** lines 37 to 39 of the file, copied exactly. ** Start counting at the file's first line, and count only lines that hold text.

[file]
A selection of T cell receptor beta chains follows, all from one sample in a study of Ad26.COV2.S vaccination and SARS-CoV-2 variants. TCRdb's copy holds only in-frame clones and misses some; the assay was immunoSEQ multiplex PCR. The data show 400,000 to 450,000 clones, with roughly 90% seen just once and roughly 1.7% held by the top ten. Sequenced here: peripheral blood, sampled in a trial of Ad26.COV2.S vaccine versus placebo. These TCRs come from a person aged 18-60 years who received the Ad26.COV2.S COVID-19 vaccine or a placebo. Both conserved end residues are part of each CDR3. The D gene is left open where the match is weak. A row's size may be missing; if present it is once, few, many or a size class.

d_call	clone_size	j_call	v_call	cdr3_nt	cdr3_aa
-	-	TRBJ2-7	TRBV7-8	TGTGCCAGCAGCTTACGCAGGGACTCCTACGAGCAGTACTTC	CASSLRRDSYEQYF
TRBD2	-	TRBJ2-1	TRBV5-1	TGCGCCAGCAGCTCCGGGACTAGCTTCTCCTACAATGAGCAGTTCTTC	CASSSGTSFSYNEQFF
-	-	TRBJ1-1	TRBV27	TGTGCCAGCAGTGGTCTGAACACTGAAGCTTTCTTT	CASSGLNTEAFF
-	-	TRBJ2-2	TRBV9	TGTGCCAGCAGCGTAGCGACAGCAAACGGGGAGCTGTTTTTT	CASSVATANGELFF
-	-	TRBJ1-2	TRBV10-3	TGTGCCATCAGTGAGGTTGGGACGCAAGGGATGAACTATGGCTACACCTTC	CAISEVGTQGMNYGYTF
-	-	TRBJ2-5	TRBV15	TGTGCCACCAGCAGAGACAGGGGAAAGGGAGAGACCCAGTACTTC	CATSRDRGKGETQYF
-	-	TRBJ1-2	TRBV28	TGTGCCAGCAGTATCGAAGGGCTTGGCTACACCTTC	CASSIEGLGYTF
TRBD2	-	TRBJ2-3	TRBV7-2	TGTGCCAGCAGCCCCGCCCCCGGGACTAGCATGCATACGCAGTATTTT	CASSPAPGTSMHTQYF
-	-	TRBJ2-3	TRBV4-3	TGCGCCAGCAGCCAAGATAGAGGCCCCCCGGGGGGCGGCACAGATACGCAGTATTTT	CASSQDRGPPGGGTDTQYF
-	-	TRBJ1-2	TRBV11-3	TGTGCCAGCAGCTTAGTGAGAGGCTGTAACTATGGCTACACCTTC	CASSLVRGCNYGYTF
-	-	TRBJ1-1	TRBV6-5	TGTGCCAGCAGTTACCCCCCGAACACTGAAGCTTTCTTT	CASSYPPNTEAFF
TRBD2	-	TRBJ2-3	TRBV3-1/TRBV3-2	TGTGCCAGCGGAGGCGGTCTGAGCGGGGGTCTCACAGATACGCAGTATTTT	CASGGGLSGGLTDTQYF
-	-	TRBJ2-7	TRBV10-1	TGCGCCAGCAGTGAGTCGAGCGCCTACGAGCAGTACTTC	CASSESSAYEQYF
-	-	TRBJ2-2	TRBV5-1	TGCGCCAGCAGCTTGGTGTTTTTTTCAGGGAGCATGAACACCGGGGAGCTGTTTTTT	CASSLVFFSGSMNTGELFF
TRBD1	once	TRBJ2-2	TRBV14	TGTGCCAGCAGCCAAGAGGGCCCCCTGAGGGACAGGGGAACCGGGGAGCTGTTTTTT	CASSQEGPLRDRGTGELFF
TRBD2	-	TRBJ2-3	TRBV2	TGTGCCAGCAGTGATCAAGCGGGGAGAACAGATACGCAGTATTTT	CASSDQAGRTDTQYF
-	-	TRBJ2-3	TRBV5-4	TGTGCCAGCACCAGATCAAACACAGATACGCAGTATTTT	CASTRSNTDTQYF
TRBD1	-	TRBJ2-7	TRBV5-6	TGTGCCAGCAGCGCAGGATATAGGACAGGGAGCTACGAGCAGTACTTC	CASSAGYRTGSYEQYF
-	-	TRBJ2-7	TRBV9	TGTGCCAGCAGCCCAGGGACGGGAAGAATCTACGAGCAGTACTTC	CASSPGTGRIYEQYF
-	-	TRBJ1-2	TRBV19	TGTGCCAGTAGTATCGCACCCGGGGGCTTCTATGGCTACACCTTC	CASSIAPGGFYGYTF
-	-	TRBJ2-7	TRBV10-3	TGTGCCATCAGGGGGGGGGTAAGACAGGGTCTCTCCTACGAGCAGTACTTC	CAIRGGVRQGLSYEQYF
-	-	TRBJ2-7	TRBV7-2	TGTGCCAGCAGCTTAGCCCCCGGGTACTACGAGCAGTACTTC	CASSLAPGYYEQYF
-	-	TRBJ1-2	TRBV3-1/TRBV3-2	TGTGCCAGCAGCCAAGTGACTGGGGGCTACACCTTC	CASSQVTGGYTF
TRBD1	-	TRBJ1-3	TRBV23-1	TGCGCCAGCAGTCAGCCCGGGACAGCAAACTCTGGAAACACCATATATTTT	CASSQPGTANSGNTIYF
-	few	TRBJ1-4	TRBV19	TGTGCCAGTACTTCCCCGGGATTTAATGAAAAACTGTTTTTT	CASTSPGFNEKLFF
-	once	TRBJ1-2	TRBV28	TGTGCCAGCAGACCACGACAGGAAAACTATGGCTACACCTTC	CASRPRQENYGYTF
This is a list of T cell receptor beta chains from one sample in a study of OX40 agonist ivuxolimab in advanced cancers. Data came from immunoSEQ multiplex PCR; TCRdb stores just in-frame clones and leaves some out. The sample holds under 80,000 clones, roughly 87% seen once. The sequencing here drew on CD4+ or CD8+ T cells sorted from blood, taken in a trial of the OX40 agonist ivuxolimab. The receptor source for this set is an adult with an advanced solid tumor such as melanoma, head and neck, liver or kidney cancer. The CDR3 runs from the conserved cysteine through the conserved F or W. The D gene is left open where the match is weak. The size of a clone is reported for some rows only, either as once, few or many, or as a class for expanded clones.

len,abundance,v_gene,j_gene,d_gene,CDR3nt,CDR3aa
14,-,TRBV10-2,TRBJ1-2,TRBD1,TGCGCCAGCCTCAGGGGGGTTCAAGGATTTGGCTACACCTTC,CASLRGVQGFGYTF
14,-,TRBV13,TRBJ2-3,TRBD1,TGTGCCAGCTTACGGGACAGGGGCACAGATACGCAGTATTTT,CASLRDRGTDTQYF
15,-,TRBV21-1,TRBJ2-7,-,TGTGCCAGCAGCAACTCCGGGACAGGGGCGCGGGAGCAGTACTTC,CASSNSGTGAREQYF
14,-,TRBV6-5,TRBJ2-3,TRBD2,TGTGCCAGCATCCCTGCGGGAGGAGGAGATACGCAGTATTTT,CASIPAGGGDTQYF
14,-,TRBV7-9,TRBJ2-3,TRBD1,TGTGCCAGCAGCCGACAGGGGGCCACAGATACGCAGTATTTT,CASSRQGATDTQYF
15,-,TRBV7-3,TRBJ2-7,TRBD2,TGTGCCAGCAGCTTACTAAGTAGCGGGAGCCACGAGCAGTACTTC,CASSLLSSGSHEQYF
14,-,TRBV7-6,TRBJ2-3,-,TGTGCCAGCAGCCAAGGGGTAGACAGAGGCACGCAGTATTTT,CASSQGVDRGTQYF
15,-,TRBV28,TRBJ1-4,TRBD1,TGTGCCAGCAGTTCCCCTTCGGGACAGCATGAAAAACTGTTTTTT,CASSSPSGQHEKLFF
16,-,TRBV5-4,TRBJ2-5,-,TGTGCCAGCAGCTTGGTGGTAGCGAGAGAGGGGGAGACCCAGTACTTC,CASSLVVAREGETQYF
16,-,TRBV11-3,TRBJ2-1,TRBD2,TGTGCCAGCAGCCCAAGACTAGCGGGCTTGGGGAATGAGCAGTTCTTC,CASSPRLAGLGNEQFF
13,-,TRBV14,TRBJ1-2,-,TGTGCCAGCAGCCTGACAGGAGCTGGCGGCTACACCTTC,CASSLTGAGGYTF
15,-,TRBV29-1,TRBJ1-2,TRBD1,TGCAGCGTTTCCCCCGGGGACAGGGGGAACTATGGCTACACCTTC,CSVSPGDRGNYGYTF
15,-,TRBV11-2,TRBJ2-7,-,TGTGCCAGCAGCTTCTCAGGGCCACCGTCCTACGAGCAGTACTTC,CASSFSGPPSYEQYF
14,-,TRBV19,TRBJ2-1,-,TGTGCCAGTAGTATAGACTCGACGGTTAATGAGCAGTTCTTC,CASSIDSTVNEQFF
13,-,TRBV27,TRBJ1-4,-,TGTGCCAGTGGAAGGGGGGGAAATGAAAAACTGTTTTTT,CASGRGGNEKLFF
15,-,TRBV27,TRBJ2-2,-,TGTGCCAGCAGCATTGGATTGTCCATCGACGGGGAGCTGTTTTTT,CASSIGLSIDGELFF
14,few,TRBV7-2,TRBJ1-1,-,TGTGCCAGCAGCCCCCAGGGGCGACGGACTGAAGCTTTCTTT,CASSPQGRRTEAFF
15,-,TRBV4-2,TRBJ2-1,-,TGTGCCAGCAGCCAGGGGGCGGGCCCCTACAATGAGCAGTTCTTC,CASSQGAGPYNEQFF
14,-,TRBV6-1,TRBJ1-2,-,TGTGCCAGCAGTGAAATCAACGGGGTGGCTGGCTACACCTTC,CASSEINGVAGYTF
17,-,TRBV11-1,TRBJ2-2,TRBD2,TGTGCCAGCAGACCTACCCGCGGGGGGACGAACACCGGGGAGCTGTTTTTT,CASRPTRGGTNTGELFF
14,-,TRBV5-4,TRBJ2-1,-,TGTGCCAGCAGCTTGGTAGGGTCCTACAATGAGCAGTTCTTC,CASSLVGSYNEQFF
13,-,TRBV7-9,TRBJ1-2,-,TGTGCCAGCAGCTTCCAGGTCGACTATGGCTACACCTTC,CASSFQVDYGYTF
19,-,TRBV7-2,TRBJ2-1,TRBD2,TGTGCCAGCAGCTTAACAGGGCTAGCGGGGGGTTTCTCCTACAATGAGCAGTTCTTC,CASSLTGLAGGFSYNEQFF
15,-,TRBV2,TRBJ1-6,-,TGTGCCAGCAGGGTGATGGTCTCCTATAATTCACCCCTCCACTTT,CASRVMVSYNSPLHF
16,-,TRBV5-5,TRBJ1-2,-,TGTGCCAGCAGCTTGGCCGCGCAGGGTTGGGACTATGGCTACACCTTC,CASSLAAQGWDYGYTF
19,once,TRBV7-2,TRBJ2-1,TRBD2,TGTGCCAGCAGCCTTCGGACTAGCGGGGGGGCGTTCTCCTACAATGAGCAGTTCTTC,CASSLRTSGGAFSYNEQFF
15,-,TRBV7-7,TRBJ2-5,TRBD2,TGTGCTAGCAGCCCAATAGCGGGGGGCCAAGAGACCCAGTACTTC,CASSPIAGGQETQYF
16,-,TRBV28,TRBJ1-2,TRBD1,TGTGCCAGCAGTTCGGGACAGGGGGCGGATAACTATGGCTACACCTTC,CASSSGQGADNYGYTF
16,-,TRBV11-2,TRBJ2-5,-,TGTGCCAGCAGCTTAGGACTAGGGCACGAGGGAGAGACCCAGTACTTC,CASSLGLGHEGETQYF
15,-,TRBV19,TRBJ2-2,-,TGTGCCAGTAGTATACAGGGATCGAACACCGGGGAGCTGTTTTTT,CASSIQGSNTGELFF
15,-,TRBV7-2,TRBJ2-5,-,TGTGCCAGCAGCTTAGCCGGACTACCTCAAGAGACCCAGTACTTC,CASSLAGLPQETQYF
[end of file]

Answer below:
14,-,TRBV7-6,TRBJ2-3,-,TGTGCCAGCAGCCAAGGGGTAGACAGAGGCACGCAGTATTTT,CASSQGVDRGTQYF
15,-,TRBV28,TRBJ1-4,TRBD1,TGTGCCAGCAGTTCCCCTTCGGGACAGCATGAAAAACTGTTTTTT,CASSSPSGQHEKLFF
16,-,TRBV5-4,TRBJ2-5,-,TGTGCCAGCAGCTTGGTGGTAGCGAGAGAGGGGGAGACCCAGTACTTC,CASSLVVAREGETQYF